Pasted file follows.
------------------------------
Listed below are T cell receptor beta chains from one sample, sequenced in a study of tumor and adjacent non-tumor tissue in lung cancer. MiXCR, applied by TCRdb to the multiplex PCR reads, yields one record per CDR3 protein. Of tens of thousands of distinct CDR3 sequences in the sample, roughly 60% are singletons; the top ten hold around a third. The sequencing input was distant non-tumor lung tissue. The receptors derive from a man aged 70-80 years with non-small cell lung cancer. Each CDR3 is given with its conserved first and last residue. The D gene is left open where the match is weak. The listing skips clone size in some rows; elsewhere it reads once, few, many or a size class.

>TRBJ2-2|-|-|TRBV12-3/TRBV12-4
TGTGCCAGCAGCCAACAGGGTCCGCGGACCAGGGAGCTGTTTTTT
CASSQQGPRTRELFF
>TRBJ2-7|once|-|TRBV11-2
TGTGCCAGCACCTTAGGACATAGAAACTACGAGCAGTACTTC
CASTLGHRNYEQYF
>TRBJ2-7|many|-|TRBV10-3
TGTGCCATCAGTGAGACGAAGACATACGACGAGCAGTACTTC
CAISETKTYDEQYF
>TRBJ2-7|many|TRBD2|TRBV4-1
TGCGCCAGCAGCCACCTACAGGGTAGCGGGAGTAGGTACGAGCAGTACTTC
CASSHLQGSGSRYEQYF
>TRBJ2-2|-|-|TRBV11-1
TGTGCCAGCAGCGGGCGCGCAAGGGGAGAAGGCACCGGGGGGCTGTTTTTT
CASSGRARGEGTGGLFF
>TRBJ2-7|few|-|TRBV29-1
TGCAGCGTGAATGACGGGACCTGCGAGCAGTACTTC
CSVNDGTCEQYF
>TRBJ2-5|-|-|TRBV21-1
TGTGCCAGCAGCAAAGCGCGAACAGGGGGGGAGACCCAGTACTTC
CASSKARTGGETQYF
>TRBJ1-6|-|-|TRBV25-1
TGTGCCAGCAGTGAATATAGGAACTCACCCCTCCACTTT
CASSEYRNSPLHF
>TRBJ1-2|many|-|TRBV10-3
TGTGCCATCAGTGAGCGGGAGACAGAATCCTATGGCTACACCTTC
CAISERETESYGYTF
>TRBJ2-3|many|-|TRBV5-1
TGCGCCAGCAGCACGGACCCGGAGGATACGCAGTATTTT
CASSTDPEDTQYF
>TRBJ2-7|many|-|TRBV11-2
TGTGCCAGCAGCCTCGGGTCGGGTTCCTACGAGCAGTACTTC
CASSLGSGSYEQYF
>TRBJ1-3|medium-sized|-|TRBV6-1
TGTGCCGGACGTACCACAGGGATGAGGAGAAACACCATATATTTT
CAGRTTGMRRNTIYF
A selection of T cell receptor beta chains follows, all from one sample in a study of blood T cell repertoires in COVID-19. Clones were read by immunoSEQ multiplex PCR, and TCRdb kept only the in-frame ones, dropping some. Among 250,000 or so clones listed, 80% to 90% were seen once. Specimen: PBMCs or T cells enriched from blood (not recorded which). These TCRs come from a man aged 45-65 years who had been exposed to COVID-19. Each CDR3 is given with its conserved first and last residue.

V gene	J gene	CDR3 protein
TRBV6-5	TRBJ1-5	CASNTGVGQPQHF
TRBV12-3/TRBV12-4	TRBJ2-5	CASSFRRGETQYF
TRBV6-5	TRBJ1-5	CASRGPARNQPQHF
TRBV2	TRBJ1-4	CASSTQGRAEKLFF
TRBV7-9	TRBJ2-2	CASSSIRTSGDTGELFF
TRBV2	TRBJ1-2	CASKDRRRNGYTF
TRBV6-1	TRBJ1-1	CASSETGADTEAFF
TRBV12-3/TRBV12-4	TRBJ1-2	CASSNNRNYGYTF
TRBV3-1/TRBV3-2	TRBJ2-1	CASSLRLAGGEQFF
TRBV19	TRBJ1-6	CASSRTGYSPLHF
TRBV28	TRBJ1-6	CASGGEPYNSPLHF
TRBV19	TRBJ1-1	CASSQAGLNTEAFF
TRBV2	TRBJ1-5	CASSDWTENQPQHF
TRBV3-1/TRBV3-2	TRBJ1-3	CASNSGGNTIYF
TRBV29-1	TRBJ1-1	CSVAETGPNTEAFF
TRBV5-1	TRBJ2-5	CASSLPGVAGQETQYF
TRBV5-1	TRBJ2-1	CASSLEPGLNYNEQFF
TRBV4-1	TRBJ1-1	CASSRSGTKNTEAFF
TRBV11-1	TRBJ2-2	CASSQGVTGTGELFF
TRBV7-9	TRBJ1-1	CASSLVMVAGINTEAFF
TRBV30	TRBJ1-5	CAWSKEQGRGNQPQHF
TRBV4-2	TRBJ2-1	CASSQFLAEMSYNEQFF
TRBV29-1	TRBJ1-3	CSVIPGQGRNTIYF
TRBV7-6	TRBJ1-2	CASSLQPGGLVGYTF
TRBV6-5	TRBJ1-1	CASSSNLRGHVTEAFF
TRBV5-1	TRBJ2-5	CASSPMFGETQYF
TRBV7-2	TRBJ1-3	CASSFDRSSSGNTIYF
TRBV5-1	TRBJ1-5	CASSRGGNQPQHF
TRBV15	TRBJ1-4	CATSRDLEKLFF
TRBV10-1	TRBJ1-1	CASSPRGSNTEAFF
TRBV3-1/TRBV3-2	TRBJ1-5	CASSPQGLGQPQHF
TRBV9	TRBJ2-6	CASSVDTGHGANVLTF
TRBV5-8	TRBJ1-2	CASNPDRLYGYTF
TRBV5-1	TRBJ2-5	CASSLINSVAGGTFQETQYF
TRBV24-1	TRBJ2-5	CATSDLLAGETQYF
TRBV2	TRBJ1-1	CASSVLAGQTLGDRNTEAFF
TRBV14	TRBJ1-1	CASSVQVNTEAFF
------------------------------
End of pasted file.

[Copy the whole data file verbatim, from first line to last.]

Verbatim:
Listed below are T cell receptor beta chains from one sample, sequenced in a study of tumor and adjacent non-tumor tissue in lung cancer. MiXCR, applied by TCRdb to the multiplex PCR reads, yields one record per CDR3 protein. Of tens of thousands of distinct CDR3 sequences in the sample, roughly 60% are singletons; the top ten hold around a third. The sequencing input was distant non-tumor lung tissue. The receptors derive from a man aged 70-80 years with non-small cell lung cancer. Each CDR3 is given with its conserved first and last residue. The D gene is left open where the match is weak. The listing skips clone size in some rows; elsewhere it reads once, few, many or a size class.

>TRBJ2-2|-|-|TRBV12-3/TRBV12-4
TGTGCCAGCAGCCAACAGGGTCCGCGGACCAGGGAGCTGTTTTTT
CASSQQGPRTRELFF
>TRBJ2-7|once|-|TRBV11-2
TGTGCCAGCACCTTAGGACATAGAAACTACGAGCAGTACTTC
CASTLGHRNYEQYF
>TRBJ2-7|many|-|TRBV10-3
TGTGCCATCAGTGAGACGAAGACATACGACGAGCAGTACTTC
CAISETKTYDEQYF
>TRBJ2-7|many|TRBD2|TRBV4-1
TGCGCCAGCAGCCACCTACAGGGTAGCGGGAGTAGGTACGAGCAGTACTTC
CASSHLQGSGSRYEQYF
>TRBJ2-2|-|-|TRBV11-1
TGTGCCAGCAGCGGGCGCGCAAGGGGAGAAGGCACCGGGGGGCTGTTTTTT
CASSGRARGEGTGGLFF
>TRBJ2-7|few|-|TRBV29-1
TGCAGCGTGAATGACGGGACCTGCGAGCAGTACTTC
CSVNDGTCEQYF
>TRBJ2-5|-|-|TRBV21-1
TGTGCCAGCAGCAAAGCGCGAACAGGGGGGGAGACCCAGTACTTC
CASSKARTGGETQYF
>TRBJ1-6|-|-|TRBV25-1
TGTGCCAGCAGTGAATATAGGAACTCACCCCTCCACTTT
CASSEYRNSPLHF
>TRBJ1-2|many|-|TRBV10-3
TGTGCCATCAGTGAGCGGGAGACAGAATCCTATGGCTACACCTTC
CAISERETESYGYTF
>TRBJ2-3|many|-|TRBV5-1
TGCGCCAGCAGCACGGACCCGGAGGATACGCAGTATTTT
CASSTDPEDTQYF
>TRBJ2-7|many|-|TRBV11-2
TGTGCCAGCAGCCTCGGGTCGGGTTCCTACGAGCAGTACTTC
CASSLGSGSYEQYF
>TRBJ1-3|medium-sized|-|TRBV6-1
TGTGCCGGACGTACCACAGGGATGAGGAGAAACACCATATATTTT
CAGRTTGMRRNTIYF
A selection of T cell receptor beta chains follows, all from one sample in a study of blood T cell repertoires in COVID-19. Clones were read by immunoSEQ multiplex PCR, and TCRdb kept only the in-frame ones, dropping some. Among 250,000 or so clones listed, 80% to 90% were seen once. Specimen: PBMCs or T cells enriched from blood (not recorded which). These TCRs come from a man aged 45-65 years who had been exposed to COVID-19. Each CDR3 is given with its conserved first and last residue.

V gene	J gene	CDR3 protein
TRBV6-5	TRBJ1-5	CASNTGVGQPQHF
TRBV12-3/TRBV12-4	TRBJ2-5	CASSFRRGETQYF
TRBV6-5	TRBJ1-5	CASRGPARNQPQHF
TRBV2	TRBJ1-4	CASSTQGRAEKLFF
TRBV7-9	TRBJ2-2	CASSSIRTSGDTGELFF
TRBV2	TRBJ1-2	CASKDRRRNGYTF
TRBV6-1	TRBJ1-1	CASSETGADTEAFF
TRBV12-3/TRBV12-4	TRBJ1-2	CASSNNRNYGYTF
TRBV3-1/TRBV3-2	TRBJ2-1	CASSLRLAGGEQFF
TRBV19	TRBJ1-6	CASSRTGYSPLHF
TRBV28	TRBJ1-6	CASGGEPYNSPLHF
TRBV19	TRBJ1-1	CASSQAGLNTEAFF
TRBV2	TRBJ1-5	CASSDWTENQPQHF
TRBV3-1/TRBV3-2	TRBJ1-3	CASNSGGNTIYF
TRBV29-1	TRBJ1-1	CSVAETGPNTEAFF
TRBV5-1	TRBJ2-5	CASSLPGVAGQETQYF
TRBV5-1	TRBJ2-1	CASSLEPGLNYNEQFF
TRBV4-1	TRBJ1-1	CASSRSGTKNTEAFF
TRBV11-1	TRBJ2-2	CASSQGVTGTGELFF
TRBV7-9	TRBJ1-1	CASSLVMVAGINTEAFF
TRBV30	TRBJ1-5	CAWSKEQGRGNQPQHF
TRBV4-2	TRBJ2-1	CASSQFLAEMSYNEQFF
TRBV29-1	TRBJ1-3	CSVIPGQGRNTIYF
TRBV7-6	TRBJ1-2	CASSLQPGGLVGYTF
TRBV6-5	TRBJ1-1	CASSSNLRGHVTEAFF
TRBV5-1	TRBJ2-5	CASSPMFGETQYF
TRBV7-2	TRBJ1-3	CASSFDRSSSGNTIYF
TRBV5-1	TRBJ1-5	CASSRGGNQPQHF
TRBV15	TRBJ1-4	CATSRDLEKLFF
TRBV10-1	TRBJ1-1	CASSPRGSNTEAFF
TRBV3-1/TRBV3-2	TRBJ1-5	CASSPQGLGQPQHF
TRBV9	TRBJ2-6	CASSVDTGHGANVLTF
TRBV5-8	TRBJ1-2	CASNPDRLYGYTF
TRBV5-1	TRBJ2-5	CASSLINSVAGGTFQETQYF
TRBV24-1	TRBJ2-5	CATSDLLAGETQYF
TRBV2	TRBJ1-1	CASSVLAGQTLGDRNTEAFF
TRBV14	TRBJ1-1	CASSVQVNTEAFF